Fire and Stone: New perspective on oldest tools
Fire and Stone: New perspective on oldest tools
14 Aug 2009
If the old adage ‘don’t play with fire’ had been heeded by early humans, our evolution out of Africa, via the colder climes of Europe and Asia, may have been aborted or severely hindered.
But fire may already have been put to far more sophisticated uses in those distant days, to heat treat stone used to craft early stone-age weapons, particularly the specialised, light, and efficient tools needed by hunting parties. All this at a time when, until now, it was assumed man lacked the knowledge for such technological methods of production.
The use of this early ‘pyrotechnology’ may also have hastened the end for Neanderthals and helped the ascent of modern humans, by enabling us to control our environment and even hone our higher instincts through the beautification of artifacts.
New research in caves and rock shelters at Pinnacle Point in South Africa has revealed heat-treated artifacts dating back perhaps 164,000 years. The work, led by PhD scholar Kyle Brown from the University of Cape Town, has just been published in the latest issue of the international journal ‘Science’.
In an introductory article in the same issue, two La Trobe University researchers, John Webb and Marian Domanski – both internationally recognised specialists in ancient stone tool technology – were asked to provide their perspective on the significance of the new discovery.
Dr Webb, Associate Professor in Earth Sciences, and Mr Domanski, a PhD scholar, also describe how fire was used by Australian Aborigines to improve the quality of a variety of local stone raw materials on this continent to make better use of scarce resources.
They say artifacts created by pyrotechnology are common in Europe between 14,000 and 10,000 years ago. Although finds are rare before that, scientists have recognised that humans used heat treatment of stone materials for least 72,000 years to make more efficient tools.
‘The recent research by Kyle Brown and others indicates that in coastal South Africa, the deliberate use of this technique may date back perhaps as long as 164,000 years, predating its use elsewhere.’
The La Trobe stone tool experts explain that heat technology enables easier and better quality stone shaping by using pressure rather than the well-known percussion, or striking, method which most people associate with stone tool or spear tip making. It also allows a wider range of rock to be used for raw materials.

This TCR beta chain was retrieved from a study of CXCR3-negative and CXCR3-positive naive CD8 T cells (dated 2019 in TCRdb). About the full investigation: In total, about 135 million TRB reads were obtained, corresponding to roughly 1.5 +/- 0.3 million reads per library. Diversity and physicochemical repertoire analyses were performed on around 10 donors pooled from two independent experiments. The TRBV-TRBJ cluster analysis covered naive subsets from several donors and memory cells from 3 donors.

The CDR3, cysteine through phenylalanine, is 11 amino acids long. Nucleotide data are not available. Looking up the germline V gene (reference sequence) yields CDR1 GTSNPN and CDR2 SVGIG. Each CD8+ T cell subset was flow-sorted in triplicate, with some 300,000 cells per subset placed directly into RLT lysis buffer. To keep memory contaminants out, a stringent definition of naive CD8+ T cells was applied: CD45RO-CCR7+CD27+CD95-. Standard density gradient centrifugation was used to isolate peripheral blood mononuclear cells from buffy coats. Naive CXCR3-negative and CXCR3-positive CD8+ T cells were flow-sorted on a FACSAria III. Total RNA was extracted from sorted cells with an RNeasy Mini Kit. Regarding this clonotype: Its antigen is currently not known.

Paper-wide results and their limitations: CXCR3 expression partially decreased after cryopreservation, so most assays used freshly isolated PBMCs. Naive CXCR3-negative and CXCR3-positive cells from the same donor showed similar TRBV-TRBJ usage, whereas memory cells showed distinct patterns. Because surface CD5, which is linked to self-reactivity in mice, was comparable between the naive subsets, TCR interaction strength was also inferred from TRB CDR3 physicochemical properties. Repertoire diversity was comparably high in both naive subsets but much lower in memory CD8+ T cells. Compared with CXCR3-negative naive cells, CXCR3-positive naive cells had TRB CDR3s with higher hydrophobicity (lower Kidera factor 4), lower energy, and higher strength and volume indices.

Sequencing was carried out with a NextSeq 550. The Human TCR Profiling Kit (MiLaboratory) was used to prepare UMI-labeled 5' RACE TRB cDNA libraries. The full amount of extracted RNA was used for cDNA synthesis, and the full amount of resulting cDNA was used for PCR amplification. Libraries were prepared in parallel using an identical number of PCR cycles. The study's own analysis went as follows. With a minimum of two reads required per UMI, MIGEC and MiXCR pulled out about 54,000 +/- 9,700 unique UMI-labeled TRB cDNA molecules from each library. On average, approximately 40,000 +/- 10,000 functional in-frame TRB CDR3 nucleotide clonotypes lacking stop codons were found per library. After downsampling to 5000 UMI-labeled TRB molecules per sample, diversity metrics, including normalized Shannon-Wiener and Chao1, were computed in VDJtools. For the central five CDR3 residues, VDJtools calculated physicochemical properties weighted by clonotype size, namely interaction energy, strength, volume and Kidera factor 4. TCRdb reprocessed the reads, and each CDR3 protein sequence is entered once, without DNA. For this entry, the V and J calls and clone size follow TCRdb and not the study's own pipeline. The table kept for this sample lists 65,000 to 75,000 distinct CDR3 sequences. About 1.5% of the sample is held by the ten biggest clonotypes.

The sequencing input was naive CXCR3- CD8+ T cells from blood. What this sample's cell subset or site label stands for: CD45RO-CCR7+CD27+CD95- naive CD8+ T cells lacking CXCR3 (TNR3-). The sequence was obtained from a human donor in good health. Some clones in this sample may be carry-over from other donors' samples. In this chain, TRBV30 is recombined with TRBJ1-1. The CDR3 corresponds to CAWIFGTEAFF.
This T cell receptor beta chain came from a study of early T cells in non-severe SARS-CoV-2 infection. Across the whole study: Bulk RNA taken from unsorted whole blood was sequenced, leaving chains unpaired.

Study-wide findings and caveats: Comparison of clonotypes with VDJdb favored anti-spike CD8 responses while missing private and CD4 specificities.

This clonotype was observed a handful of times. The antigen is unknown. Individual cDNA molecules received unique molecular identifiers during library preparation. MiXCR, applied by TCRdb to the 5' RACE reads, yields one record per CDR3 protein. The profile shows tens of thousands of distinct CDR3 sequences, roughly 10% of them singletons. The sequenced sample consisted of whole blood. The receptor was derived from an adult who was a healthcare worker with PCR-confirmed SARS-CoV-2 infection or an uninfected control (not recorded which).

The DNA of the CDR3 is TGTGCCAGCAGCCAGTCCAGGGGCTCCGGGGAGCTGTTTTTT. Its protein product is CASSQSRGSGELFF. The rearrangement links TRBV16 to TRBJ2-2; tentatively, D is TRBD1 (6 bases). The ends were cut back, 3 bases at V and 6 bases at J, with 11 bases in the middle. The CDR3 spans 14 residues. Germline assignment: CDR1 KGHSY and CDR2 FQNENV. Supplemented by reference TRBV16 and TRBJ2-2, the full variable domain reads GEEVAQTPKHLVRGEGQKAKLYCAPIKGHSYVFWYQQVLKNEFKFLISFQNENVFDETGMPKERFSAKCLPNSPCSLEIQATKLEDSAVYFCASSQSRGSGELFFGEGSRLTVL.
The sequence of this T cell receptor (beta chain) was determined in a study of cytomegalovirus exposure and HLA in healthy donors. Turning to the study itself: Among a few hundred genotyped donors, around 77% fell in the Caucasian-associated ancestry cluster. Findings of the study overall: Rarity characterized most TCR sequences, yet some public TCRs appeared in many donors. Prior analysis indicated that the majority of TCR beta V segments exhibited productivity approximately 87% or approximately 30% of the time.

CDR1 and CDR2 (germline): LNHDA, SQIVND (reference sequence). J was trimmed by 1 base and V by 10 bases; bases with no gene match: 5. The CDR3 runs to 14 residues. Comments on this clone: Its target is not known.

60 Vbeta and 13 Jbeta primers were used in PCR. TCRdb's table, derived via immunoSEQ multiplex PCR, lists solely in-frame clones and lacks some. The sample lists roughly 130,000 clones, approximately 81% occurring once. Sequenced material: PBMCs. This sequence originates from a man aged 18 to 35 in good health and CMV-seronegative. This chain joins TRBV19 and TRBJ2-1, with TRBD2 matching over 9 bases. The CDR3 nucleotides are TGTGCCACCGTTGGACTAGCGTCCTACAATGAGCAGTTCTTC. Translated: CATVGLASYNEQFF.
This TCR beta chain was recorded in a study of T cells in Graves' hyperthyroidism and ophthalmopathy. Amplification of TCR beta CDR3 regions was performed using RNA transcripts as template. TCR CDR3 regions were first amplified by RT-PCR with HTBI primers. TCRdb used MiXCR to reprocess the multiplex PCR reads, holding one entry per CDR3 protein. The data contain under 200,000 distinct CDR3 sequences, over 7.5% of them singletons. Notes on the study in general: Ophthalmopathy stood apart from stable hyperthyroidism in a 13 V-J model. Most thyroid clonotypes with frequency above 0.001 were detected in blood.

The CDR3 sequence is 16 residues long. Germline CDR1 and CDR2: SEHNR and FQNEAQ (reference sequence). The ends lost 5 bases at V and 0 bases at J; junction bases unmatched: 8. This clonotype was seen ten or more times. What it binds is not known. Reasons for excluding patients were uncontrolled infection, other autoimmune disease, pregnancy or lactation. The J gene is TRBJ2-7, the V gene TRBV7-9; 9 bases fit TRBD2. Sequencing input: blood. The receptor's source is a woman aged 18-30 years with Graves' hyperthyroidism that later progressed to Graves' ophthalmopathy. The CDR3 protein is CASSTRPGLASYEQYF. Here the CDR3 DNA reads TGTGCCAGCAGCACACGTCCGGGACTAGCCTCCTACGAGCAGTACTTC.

Dr Webb and Mr Domanski say Neanderthals in Europe appeared to lack this technique, perhaps giving early modern humans that had the capacity to use it an evolutionary advantage as they moved out of Africa into Eurasia.
‘This was particularly important in the harsh tundra environments of the Northern Hemisphere, where deep snow cover, frozen ground, and often frost-shattered stone reduced access to suitable raw materials and caused seasonal shortages.
‘Pressure blade techniques using heat-treated stone may have been invented by reindeer hunters in this area as an adaptation to the shortage of raw material.’
The La Trobe stone tool experts say producing flaked stone tools for hunting, food gathering and food processing requires not only special skills but also high quality stone materials.
‘When such stones were unavailable, early humans developed the ability to improve their quality through controlled heat treatment by burying selected pieces beneath a fire at a campsite or specialized workshop, usually for a day or more.
‘Hence, this use of fire as an engineering tool is an early step in the evolution of means by which humans could more effectively control their environment.’
Dr Webb and Mr Domanski say the new evidence for heat treatment in Africa appears at roughly the same time as widespread evidence for symbolic behaviour, signaling the development of increasingly complex cognitive ability.
In Australia heat treatment was practiced until recently in the Kimberley.
Kidja Aborigines built large fire pits in sandy soil in which roughly flaked blanks of white chalcedony were left under ash in the bottom of the pit for three to four days.
‘The blanks were then worked into long, thin, two-edged “Kimberley points” by master craftsmen using pressure rather than the percussion method.
‘This meant that up to four or five times as many blanks could be produced from the same volume of material.’
The researchers explain that heat treatment improved both the flakeability and aesthetic qualities of stone. Kimberley points were prized as beautiful objects, given as prestigious gifts, and exported along indigenous trade routes.
In a prehistoric twist on today’s artificial diamonds, heat treatment meant that inferior quality stones could be made to flake more like the best quality stones, such as the desirable and widely traded obsidian.
They say heat treatment can also impart a desirable vitreous lustre to stone, cause colour changes, generally toward more reddish hues, and was sometimes deliberately used to enhance the beauty of objects.
For example, Indian bead makers have used thermal treatment for at least 4,500 years to improve the colour of agate beads. Heat treatment was also used by stone-age Indian cultures in North America to produce their small and distinctive grooved spear blades.
Dr Webb and Mr Domanski say they don’t know how far back the use of the technique goes in Australia. However, the team that wrote the ‘Science’ paper on Africa proposes to investigate the origins of heat technology throughout the world, including Australia, with the aid of a US National Science Foundation grant.
‘We have been invited to be part of the expanded team for that project.’
Dr John Webb
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